Tuesday, January 4, 2011

Matthew 3:13-17

This passage occurs for the Baptism of Jesus in Revised Common Lectionary (Year A).
Unpacking this short passage of Jesus' Baptism is a delight.  What caught my eye this time was the word for dove, περιστερα.  This word can also mean pigeon.  Imagine...God's Holy Spirit finally taking shape...as a lowly pigeon!  I think that kind of captures the reality of Baptism...God working through pigeons like you and me!

Key Words:
βαπτιζω ("baptize"; 3:11,13,14,17):  Baptize is fairly straight-forward in Matthew's Gospel.  John does it to people; Jesus is baptized; Jesus tells people to baptize disciples in the name of the Father, Son and Holy Spirit.  As I have mentioned before, it simply meant to dip in Hellenistic times. For your enjoyment, here are the Liddell-Scott hellenestic meanings of the word. Wow!

I. trans. to dip in water
2. to dip in poison
3. to dip in dye, to dye
4. to draw water

II. intransitive the ship dipped, sank

περιστερα ("dove" or "pigeon"; 3:16).  What a difference it would make if our imagery was of an ugly black pigeon...but a few other key points in Scripture this little bird appears:
1)  During Noah's flood, the bird that brings him the olive branch is the dove
2)  When God makes his first covenant with Abram, Abram must offer a dove
3)  In Leviticus, the poor could offer a dove/pigeon for a sacrifice
4)  In all four Gospels, the dove descends on Jesus as he is being baptized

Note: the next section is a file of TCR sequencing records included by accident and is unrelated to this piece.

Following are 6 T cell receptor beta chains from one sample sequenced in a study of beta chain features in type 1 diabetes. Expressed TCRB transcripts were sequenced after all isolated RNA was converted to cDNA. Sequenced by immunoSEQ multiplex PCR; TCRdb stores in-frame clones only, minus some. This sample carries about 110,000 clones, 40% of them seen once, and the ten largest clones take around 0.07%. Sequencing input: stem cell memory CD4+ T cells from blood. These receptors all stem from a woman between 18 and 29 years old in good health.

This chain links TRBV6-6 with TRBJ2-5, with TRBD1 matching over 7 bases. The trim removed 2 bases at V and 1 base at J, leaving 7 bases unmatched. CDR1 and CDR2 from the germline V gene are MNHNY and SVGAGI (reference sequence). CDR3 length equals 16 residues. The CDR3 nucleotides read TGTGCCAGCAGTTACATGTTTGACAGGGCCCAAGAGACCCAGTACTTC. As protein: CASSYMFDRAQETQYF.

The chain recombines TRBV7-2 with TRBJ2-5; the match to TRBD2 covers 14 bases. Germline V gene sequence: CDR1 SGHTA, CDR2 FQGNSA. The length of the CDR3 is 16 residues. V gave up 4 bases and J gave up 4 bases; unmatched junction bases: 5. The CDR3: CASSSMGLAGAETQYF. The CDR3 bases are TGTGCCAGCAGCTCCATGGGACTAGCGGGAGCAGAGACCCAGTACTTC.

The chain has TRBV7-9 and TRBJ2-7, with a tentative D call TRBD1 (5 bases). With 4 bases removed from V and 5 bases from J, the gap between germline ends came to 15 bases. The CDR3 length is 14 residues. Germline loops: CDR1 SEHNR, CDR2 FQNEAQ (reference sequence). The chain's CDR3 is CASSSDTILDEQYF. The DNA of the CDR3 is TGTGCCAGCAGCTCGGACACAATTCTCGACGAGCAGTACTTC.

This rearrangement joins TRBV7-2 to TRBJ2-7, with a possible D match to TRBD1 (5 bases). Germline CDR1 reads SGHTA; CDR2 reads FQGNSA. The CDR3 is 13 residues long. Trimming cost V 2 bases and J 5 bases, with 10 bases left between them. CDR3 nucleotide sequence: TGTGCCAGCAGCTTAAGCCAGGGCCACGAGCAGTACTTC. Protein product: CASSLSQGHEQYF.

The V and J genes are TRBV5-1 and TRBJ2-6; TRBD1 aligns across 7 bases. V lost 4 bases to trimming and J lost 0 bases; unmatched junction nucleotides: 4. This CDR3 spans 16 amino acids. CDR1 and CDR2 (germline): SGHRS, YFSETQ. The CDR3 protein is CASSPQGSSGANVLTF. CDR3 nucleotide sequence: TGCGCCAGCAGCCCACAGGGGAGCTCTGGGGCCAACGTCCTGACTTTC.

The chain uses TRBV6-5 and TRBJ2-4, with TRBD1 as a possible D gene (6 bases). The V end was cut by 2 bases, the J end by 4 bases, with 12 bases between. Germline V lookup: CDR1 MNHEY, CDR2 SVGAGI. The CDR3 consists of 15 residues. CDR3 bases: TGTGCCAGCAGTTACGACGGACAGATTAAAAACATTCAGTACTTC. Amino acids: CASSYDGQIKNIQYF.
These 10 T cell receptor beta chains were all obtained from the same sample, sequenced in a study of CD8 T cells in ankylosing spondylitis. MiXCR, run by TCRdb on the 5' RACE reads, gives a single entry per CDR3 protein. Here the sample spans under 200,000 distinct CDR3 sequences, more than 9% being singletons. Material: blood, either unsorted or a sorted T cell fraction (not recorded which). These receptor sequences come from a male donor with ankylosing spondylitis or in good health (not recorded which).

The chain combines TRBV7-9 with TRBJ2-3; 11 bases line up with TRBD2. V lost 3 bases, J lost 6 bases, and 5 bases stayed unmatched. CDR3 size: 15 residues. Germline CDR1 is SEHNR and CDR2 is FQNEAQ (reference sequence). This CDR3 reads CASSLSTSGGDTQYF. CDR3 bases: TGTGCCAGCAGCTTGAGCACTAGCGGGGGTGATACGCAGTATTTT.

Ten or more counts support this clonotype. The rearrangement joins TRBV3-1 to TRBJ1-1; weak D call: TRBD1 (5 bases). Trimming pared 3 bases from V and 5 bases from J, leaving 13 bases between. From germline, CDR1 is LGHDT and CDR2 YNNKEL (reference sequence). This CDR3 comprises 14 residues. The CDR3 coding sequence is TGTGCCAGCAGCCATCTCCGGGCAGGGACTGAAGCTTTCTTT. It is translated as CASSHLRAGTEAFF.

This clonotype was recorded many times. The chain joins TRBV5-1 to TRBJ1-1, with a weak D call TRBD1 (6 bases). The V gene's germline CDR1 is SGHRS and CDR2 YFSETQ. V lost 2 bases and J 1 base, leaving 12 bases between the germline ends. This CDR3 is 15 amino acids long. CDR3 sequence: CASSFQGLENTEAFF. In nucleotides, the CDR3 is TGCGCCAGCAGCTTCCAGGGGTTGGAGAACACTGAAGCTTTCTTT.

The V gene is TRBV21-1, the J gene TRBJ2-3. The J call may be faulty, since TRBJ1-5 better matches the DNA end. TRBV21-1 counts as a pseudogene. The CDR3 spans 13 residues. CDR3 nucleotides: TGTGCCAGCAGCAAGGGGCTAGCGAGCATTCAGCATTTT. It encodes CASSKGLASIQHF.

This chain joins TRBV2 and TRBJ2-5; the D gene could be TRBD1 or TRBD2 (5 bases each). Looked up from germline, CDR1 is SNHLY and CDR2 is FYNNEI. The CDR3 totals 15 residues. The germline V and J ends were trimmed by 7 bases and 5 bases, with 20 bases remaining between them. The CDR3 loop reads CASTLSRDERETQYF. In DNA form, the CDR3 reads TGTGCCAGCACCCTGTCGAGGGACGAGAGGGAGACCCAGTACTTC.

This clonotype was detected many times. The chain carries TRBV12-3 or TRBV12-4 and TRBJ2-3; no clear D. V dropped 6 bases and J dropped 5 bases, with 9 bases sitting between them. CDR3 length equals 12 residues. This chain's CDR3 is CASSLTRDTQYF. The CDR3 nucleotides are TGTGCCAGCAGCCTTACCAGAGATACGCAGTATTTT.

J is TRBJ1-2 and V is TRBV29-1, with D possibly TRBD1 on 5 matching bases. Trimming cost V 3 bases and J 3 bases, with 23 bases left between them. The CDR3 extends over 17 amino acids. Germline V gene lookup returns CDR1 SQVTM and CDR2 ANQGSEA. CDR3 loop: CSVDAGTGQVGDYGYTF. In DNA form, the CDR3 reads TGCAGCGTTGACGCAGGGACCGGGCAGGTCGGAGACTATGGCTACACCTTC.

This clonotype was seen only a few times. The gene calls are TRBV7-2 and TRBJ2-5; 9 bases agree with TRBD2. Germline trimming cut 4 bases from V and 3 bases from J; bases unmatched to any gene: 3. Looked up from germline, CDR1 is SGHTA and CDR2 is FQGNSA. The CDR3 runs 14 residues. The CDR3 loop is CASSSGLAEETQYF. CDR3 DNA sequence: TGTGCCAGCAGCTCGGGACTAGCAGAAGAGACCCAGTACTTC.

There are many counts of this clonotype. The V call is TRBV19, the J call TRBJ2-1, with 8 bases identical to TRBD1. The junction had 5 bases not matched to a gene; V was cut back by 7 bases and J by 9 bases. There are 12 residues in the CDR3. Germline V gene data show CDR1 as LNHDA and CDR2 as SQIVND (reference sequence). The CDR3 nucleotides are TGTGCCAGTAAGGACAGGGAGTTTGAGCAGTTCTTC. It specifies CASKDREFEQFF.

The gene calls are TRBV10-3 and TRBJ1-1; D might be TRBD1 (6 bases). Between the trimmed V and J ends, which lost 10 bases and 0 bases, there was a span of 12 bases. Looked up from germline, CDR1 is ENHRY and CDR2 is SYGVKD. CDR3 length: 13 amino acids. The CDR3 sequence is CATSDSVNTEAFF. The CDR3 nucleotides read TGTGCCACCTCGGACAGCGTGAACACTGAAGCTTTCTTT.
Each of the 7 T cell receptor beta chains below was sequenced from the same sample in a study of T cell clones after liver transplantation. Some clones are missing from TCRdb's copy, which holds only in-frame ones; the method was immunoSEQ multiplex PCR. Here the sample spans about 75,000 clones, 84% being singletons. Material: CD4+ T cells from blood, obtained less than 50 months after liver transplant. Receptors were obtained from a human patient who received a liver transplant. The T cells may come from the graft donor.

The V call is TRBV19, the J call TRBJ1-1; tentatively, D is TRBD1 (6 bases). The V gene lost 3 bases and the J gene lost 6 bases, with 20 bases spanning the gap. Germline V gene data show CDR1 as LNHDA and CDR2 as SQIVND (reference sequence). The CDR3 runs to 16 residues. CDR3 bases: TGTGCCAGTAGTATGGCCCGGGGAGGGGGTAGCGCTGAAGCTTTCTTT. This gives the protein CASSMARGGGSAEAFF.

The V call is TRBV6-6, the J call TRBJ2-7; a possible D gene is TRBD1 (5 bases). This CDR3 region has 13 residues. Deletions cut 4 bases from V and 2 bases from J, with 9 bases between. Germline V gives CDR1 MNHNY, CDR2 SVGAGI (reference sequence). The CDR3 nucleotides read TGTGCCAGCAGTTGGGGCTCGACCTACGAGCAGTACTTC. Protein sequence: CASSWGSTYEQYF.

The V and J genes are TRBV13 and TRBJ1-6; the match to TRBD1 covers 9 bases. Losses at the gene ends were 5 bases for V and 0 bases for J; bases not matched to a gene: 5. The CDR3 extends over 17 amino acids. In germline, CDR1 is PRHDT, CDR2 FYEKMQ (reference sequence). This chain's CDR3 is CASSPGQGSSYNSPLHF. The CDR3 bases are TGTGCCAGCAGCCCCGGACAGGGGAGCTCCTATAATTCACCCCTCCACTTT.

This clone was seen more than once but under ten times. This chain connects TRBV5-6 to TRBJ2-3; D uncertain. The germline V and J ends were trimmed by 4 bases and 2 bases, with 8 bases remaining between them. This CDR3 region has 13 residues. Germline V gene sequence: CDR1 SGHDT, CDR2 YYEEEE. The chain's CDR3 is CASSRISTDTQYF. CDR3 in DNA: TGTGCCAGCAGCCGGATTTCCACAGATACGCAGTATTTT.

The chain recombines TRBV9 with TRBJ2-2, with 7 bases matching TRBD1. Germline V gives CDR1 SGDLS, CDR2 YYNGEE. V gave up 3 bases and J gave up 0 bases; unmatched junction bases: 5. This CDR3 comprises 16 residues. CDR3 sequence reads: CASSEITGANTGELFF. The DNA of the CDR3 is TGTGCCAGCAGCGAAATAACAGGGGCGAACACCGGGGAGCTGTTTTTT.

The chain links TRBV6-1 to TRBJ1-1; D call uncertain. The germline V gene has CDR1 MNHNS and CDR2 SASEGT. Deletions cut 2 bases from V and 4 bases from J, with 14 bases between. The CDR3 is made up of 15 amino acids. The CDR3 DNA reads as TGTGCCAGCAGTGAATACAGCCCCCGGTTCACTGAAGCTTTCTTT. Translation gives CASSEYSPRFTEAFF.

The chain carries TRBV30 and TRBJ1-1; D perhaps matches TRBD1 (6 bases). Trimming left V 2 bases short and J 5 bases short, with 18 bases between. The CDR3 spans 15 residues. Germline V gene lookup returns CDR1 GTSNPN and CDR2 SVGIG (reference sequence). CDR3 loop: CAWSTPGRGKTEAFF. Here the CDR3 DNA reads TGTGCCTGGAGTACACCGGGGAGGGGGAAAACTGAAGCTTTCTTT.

5)  Jesus turns out the doves (and their merchants) in the temple.

It is kind of interesting if you make out the spirit to be an ugly black pigeon that only the poor use for a sacrifice.  That is the vehicle through which the spirit works!

ευδοκεω:  (3:17; pleased).  Matthew also uses this verb in verse 12:18:
Matthew 12:18-21  18 "Here is my servant whom I have chosen, the one I love, in whom I take great delight. I will put my Spirit on him, and he will proclaim justice to the nations.  19 He will not quarrel or cry out, nor will anyone hear his voice in the streets. 20 He will not break a bruised reed or extinguish a smoldering wick, until he brings justice to victory. 21 And in his name the Gentiles will hope."

What is the hope of the Gentiles?  Baptism, of course, where they are connected to the promises of God!

Grammar Review:  "Articular Infinitive"

Greek has a million ways to express the intention of something.  A very intentional people if you will!  One of these such ways is through the "articular infinitive."  See verse 13:  του βαπτισθηναι.  Literally you might read this as:  "Jesus...to John of the baptizing."  However, because you have an article+ infinitive you can read this as "to John for the purpose of being baptized" or leave it as an infinite in English, "to John to be baptized."  In this particular example, the infinitive is in the passive (notice the θη suffix).  Question:  What else suggests its passive?  (Besides the overall context of the sentence?  Hint:  prepositions!)

Sentence Analysis:  3:16  βαπτισθεις δε ο Ιησους ευθυς ανεβη απο του υδατος και ιδου ηνεωχθησαν οι ουρανοι, και ειδεν το πνευμα ωσει περιστεραν ερχομενον επ αυτον

Divide and conquer!  Use the grammer markings (which I cannot easily copy) to help you here
1) βαπτισθεις δε ο Ιησους ευθυς ανεβη απο του υδατος